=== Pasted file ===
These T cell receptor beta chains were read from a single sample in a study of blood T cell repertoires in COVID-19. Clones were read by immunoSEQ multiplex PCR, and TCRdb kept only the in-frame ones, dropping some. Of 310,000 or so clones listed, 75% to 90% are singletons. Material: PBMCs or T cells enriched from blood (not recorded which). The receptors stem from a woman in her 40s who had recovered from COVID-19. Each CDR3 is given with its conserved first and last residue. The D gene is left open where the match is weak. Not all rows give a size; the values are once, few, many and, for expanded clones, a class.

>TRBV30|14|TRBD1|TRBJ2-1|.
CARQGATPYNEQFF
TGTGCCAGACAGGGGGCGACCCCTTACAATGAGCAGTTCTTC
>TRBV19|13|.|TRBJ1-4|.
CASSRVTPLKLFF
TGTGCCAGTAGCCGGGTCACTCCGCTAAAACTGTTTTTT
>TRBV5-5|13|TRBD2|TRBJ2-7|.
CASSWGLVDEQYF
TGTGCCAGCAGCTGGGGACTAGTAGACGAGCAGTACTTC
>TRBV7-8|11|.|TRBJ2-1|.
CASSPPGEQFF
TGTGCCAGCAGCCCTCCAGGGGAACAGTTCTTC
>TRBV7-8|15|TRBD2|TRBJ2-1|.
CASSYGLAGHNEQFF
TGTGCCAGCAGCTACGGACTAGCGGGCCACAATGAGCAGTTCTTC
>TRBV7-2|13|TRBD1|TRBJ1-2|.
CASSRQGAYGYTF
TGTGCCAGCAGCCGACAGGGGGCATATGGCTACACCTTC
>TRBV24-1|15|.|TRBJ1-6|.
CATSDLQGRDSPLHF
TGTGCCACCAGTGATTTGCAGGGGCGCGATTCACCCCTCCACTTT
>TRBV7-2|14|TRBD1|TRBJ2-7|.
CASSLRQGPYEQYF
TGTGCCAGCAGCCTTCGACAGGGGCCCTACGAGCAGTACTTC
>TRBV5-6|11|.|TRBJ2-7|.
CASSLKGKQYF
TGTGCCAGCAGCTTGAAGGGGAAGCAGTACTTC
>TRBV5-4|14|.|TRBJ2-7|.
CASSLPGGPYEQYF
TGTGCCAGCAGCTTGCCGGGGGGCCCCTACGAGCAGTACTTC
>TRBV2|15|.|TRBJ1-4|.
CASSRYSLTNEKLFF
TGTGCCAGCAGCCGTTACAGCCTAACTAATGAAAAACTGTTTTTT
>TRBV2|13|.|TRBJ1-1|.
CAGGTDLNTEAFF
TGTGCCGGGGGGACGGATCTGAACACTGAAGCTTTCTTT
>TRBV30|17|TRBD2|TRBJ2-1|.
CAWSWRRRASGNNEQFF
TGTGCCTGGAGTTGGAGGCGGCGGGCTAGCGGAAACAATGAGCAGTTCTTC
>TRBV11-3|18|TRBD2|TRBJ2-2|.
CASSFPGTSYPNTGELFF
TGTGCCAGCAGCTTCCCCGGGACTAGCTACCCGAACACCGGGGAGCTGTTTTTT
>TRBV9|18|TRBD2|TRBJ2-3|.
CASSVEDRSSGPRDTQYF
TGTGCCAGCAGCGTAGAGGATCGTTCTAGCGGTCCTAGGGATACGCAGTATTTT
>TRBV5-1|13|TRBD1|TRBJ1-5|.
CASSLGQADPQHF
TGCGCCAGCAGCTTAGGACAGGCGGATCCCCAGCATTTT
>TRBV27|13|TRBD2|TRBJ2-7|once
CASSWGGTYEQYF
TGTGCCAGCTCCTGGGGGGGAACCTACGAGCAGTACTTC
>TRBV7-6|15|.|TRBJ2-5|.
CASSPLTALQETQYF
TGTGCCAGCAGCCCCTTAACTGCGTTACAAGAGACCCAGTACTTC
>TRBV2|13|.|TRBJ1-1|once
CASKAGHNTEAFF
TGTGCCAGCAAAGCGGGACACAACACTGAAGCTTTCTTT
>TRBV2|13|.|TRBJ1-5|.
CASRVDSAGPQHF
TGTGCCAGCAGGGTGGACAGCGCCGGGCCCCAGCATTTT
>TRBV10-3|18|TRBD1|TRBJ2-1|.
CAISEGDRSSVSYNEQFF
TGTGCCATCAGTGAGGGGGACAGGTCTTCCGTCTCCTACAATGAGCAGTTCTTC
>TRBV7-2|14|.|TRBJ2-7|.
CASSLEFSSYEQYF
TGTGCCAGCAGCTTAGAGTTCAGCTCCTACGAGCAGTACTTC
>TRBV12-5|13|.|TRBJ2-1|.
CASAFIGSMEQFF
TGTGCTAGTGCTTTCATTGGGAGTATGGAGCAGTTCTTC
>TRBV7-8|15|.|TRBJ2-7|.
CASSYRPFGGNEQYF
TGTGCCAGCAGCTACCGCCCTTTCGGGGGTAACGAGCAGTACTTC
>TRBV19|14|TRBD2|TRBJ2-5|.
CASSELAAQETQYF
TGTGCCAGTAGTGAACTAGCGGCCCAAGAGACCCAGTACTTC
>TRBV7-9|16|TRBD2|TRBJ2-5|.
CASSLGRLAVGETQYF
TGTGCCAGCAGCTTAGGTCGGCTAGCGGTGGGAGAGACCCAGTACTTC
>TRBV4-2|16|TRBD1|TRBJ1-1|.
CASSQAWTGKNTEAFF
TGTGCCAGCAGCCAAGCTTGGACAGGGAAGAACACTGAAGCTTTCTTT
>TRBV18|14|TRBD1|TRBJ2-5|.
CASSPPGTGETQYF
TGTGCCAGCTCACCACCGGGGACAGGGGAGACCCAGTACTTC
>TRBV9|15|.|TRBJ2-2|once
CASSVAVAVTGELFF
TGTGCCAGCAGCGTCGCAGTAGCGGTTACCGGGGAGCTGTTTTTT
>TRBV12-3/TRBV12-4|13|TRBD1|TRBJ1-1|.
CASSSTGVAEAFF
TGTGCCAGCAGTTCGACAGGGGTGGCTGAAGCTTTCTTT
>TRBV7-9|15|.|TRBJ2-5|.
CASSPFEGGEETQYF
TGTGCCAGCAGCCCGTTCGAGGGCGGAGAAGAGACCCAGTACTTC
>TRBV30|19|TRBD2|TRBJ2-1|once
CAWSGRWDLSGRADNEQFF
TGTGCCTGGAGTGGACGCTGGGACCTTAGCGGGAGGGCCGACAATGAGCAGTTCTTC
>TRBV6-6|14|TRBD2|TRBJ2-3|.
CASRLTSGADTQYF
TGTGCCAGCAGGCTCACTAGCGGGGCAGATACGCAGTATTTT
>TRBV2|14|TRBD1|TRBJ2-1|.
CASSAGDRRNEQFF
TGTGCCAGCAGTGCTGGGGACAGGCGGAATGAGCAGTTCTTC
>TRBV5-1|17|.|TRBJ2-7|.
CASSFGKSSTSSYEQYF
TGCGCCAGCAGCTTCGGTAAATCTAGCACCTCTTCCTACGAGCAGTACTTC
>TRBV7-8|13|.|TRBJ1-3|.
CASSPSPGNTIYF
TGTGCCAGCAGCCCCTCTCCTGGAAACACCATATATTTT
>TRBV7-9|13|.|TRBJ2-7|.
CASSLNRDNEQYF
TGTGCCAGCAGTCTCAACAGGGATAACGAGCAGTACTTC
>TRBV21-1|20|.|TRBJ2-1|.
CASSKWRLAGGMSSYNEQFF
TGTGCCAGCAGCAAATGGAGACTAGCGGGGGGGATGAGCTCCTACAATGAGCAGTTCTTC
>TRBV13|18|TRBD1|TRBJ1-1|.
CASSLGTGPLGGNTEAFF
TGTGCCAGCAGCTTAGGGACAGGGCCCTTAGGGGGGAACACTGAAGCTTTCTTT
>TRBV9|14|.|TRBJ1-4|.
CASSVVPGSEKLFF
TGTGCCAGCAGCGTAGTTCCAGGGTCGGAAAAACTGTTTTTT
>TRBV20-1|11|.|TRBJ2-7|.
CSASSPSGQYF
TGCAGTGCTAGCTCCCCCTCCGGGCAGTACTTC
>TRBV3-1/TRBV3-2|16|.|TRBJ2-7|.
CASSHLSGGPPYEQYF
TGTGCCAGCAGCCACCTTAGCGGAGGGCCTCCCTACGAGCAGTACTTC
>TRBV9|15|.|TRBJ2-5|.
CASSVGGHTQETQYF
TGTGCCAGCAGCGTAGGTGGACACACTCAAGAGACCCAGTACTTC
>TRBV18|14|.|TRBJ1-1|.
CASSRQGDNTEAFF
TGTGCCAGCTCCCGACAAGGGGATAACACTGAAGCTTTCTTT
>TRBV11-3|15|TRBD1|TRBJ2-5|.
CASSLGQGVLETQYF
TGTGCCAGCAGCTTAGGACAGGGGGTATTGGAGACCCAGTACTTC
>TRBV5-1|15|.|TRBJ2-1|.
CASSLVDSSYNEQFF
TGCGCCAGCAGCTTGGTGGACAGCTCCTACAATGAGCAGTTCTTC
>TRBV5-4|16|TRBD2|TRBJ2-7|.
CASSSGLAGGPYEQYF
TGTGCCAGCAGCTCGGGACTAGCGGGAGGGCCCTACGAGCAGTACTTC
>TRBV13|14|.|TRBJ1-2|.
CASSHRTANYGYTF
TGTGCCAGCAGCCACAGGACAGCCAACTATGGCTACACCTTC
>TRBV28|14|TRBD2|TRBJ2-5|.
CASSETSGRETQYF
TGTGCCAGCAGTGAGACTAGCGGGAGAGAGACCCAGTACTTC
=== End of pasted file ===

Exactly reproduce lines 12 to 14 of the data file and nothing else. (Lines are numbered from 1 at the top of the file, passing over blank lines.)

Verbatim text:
CASSPPGEQFF
TGTGCCAGCAGCCCTCCAGGGGAACAGTTCTTC
>TRBV7-8|15|TRBD2|TRBJ2-1|.